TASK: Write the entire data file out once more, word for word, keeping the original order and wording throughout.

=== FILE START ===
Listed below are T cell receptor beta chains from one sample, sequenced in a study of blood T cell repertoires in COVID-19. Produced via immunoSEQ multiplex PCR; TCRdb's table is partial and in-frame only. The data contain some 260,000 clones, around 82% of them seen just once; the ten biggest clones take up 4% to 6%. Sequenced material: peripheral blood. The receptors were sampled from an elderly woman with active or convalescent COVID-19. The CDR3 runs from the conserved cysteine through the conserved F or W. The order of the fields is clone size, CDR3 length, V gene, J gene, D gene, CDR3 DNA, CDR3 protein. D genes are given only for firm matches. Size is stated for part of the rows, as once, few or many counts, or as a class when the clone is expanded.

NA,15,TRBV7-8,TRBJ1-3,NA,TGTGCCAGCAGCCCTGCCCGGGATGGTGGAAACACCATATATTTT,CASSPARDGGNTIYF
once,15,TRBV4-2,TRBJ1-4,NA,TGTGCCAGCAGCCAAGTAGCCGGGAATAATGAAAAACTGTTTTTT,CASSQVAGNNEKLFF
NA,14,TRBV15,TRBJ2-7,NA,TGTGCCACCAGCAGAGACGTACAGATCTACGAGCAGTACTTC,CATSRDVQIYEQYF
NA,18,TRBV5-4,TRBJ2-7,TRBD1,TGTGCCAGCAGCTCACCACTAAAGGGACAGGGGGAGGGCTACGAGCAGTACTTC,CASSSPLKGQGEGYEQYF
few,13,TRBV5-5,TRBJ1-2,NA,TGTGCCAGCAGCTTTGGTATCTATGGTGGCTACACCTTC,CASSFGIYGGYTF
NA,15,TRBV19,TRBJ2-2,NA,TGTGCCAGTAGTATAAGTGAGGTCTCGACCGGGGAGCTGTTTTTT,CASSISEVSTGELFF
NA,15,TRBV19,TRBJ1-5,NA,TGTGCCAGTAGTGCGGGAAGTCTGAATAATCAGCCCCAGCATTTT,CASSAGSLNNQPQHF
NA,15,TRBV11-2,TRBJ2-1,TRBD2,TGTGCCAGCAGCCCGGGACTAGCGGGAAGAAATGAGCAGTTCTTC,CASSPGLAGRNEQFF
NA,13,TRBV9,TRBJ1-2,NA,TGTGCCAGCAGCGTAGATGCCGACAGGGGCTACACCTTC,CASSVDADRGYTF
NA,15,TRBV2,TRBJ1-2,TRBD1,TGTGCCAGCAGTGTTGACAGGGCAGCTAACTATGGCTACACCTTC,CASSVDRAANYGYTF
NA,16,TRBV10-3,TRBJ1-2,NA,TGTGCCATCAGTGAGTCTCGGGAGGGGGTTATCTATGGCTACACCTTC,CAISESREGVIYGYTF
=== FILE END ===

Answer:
Listed below are T cell receptor beta chains from one sample, sequenced in a study of blood T cell repertoires in COVID-19. Produced via immunoSEQ multiplex PCR; TCRdb's table is partial and in-frame only. The data contain some 260,000 clones, around 82% of them seen just once; the ten biggest clones take up 4% to 6%. Sequenced material: peripheral blood. The receptors were sampled from an elderly woman with active or convalescent COVID-19. The CDR3 runs from the conserved cysteine through the conserved F or W. The order of the fields is clone size, CDR3 length, V gene, J gene, D gene, CDR3 DNA, CDR3 protein. D genes are given only for firm matches. Size is stated for part of the rows, as once, few or many counts, or as a class when the clone is expanded.

NA,15,TRBV7-8,TRBJ1-3,NA,TGTGCCAGCAGCCCTGCCCGGGATGGTGGAAACACCATATATTTT,CASSPARDGGNTIYF
once,15,TRBV4-2,TRBJ1-4,NA,TGTGCCAGCAGCCAAGTAGCCGGGAATAATGAAAAACTGTTTTTT,CASSQVAGNNEKLFF
NA,14,TRBV15,TRBJ2-7,NA,TGTGCCACCAGCAGAGACGTACAGATCTACGAGCAGTACTTC,CATSRDVQIYEQYF
NA,18,TRBV5-4,TRBJ2-7,TRBD1,TGTGCCAGCAGCTCACCACTAAAGGGACAGGGGGAGGGCTACGAGCAGTACTTC,CASSSPLKGQGEGYEQYF
few,13,TRBV5-5,TRBJ1-2,NA,TGTGCCAGCAGCTTTGGTATCTATGGTGGCTACACCTTC,CASSFGIYGGYTF
NA,15,TRBV19,TRBJ2-2,NA,TGTGCCAGTAGTATAAGTGAGGTCTCGACCGGGGAGCTGTTTTTT,CASSISEVSTGELFF
NA,15,TRBV19,TRBJ1-5,NA,TGTGCCAGTAGTGCGGGAAGTCTGAATAATCAGCCCCAGCATTTT,CASSAGSLNNQPQHF
NA,15,TRBV11-2,TRBJ2-1,TRBD2,TGTGCCAGCAGCCCGGGACTAGCGGGAAGAAATGAGCAGTTCTTC,CASSPGLAGRNEQFF
NA,13,TRBV9,TRBJ1-2,NA,TGTGCCAGCAGCGTAGATGCCGACAGGGGCTACACCTTC,CASSVDADRGYTF
NA,15,TRBV2,TRBJ1-2,TRBD1,TGTGCCAGCAGTGTTGACAGGGCAGCTAACTATGGCTACACCTTC,CASSVDRAANYGYTF
NA,16,TRBV10-3,TRBJ1-2,NA,TGTGCCATCAGTGAGTCTCGGGAGGGGGTTATCTATGGCTACACCTTC,CAISESREGVIYGYTF